There’s only some much time you can spend in an editor before you start begging for some sort of code completion. Currently I’ve implemented three kinds of code completion in Zed:

* Word-based completion for the current file
* [Snippets](http://screencast.com/t/AYCwS0ZKE)
* CTags

[CTags](http://en.wikipedia.org/wiki/Ctags) are an ancient format for keeping an index of symbols within a project. The format is surprisingly dumb. In the days of C, with no object-oriented programming or namespaces it was probably perfect, in today’s language landscape it’s still useful, but cannot be used
as a basis of very intelligent code completion or “jump to defintion” like functionality. However,
it’s very easy to implement parsers that extract ctags from source files and to use those files. So, I
added ctags support to Zed. It can keep ctags up-to-date as you edit the file (if a `ctags` tool is defined for the language), or use `tags` files produced by tools like [exuberant ctags](http://ctags.sourceforge.net/). After using it for a while I wouldn’t want to go back, it’s pretty useful in the absence of “real” intelligent code completion.

**Extensibility** 
As I mentioned in [my previous
post](https://zef.me/5712/the-chrome-route) a Chrome Packaged App in some ways is
more constrained than a regular web app. It is not allowed to load JavaScript
from arbitrary servers, for instance, or to use `eval`. The reason is to prevent
malicious scripts to get access to the chrome APIs, which allow you to do _more_
than a regular web app allows you to do. There’s one way around that, and that’s
sandboxing. You can sandbox pages, or use the special “ tag and load
any page in there. You can communicate with this page via `postMessage`, similar
to how you work with WebWorkers.

Still, as I don’t want to sandbox the entire editor, this stops me from allowing
a user to simply specify a list of his favorite extensions located someplace on
the web, and to run that code alongside the rest of the app. So, I started to think about different extension scenarios.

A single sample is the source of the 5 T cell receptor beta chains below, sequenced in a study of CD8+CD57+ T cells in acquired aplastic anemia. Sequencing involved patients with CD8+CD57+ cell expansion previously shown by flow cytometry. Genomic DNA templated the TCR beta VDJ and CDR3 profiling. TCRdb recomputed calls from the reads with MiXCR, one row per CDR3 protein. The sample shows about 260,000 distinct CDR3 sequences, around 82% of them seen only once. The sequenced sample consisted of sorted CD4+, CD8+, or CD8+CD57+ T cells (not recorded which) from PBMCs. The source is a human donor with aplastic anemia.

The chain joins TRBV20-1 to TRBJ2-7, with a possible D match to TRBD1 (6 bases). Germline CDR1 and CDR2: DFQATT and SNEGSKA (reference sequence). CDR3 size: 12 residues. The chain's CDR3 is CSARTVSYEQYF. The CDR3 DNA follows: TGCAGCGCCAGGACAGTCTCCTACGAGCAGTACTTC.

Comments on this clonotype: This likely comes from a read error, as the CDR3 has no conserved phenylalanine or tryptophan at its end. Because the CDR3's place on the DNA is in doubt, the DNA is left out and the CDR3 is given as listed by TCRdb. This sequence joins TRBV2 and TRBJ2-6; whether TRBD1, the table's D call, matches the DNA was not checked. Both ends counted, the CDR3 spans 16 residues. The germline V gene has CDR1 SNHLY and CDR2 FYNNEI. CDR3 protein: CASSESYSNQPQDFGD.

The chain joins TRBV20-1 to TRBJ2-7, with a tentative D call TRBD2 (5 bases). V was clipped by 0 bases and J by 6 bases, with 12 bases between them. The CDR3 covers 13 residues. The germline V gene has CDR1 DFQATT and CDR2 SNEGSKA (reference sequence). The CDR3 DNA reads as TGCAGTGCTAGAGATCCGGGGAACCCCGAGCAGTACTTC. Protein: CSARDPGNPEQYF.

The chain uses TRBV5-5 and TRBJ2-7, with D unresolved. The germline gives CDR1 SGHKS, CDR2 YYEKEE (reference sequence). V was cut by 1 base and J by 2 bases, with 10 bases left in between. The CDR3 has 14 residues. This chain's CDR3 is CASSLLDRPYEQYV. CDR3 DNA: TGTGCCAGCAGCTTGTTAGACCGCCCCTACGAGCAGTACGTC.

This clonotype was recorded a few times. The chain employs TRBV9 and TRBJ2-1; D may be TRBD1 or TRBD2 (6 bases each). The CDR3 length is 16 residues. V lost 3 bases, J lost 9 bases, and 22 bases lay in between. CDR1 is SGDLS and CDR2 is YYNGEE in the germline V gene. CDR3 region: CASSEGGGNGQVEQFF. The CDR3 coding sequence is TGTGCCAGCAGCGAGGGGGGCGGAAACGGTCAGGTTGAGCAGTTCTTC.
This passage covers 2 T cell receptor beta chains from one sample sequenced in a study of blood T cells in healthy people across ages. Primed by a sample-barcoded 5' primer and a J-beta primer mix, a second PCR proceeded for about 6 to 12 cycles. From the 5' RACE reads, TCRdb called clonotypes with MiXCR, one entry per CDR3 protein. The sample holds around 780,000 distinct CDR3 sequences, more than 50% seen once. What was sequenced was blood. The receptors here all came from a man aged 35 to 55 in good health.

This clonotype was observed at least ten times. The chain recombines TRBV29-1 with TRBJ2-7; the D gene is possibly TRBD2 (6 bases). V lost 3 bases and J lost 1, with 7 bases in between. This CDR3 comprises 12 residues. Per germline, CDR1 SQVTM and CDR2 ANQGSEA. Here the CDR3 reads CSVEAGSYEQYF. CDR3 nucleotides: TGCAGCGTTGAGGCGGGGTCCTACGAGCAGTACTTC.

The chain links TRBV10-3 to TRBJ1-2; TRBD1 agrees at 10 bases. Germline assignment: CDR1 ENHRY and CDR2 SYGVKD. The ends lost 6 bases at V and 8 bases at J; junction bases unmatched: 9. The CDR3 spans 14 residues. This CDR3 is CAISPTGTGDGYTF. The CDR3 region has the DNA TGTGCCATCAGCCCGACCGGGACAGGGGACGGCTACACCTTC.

Thus far I’ve been working to support extension at the level of language modes.

Just like settings, a language mode is a JSON file on the settings filesystem (under `/mode/`)
with a `default` and a `user` version. Here’s what a shortened version of `/mode/javascript.default.json` looks like:

{
 “name”: “JavaScript”,
 “highlighter”: “ace/mode/javascript”,
 “extensions”: [“js”],
 
 “tool:beautify”: {
 “scriptUrl”: “plugin/beautify/javascript.js”
 },
 
 “tool:ctags”: {
 “scriptUrl”: “plugin/ctags/javascript.js”
 },
 
 “tool:remotebeautify”: {
 “url”: “http://webfs-js.herokuapp.com/beautify/js”,
 “method”: “PUT”
 },
 
 “tool:check”: {
 “scriptUrl”: “plugin/check/javascript.js”,
 “options”: {
 “undef”: true,
 “unused”: true,
 “es5”: true,
 “esnext”: true,
 “devel”: true,
 “browser”: true,
 “node”: true,
 “laxcomma”: true,
 “laxbreak”: true,
 “lastsemic”: true,
 “onevar”: false,
 “passfail”: false,
 “maxerr”: 100,
 “expr”: true,
 “multistr”: true,
 “globalstrict”: true
 }
 },
 
 “snippet:log”: “console.log({0})”,
 “snippet:def”: “define(function(require, exports, module) {nt{0}n});”, “snippet:foreach”: “for(var {0:i} = 0; {0:i} < {1:array}.length; {0:i}++) {ntvar {2:item} = {1:array}[{0:i}];nt{3}n}”
 }

The `name` should be self explanatory. The `highlighter` is a tricky one, for
now Zed won’t offer real extensibility at this level, but only support any of the
current [ACE](http://ace.ajax.org) highlighters. If you want to add one, contribute it to ACE and make
more people happy.

The `tool:*` settings are used to implement various useful editor features:

* `check`: check this piece of code and give me back an array of errors and
 warnings (to be marked in the editor’s gutter). There’s currently implementations for JavasScript (based on JSHint), CSS (based on CSSLint) and JSON.
* `beautify`: reformat this piece of code.
* `preview`: render this piece of code into HTML for previewing (think:
 markdown, Coffeescript Javascript preview).
* `ctags`: analyze this piece of code and give me back a list of symbols (for
 navigation and completion)

In a tool object, you can specify either:

* a `scriptUrl`, which can be a local path, or a remote URL of a [require.js](http://requirejs.org)
 module that exports a single function that implements the tool in question and
 returns the result.
* a `url` in conjunction with some additional options (like the
 `tool:remotebeautify` example). In this scenario the code that is operated on is submitted to the web service at this URL.

In addition, snippets for completion can be specified with [multiple insertion
points](http://screencast.com/t/AYCwS0ZKE).

**Release** 
I think Zed is nearing the point where other people can start playing with it. This requires some additional work and especially documentation. I hope to have something to test for early adopters next week, we’ll see.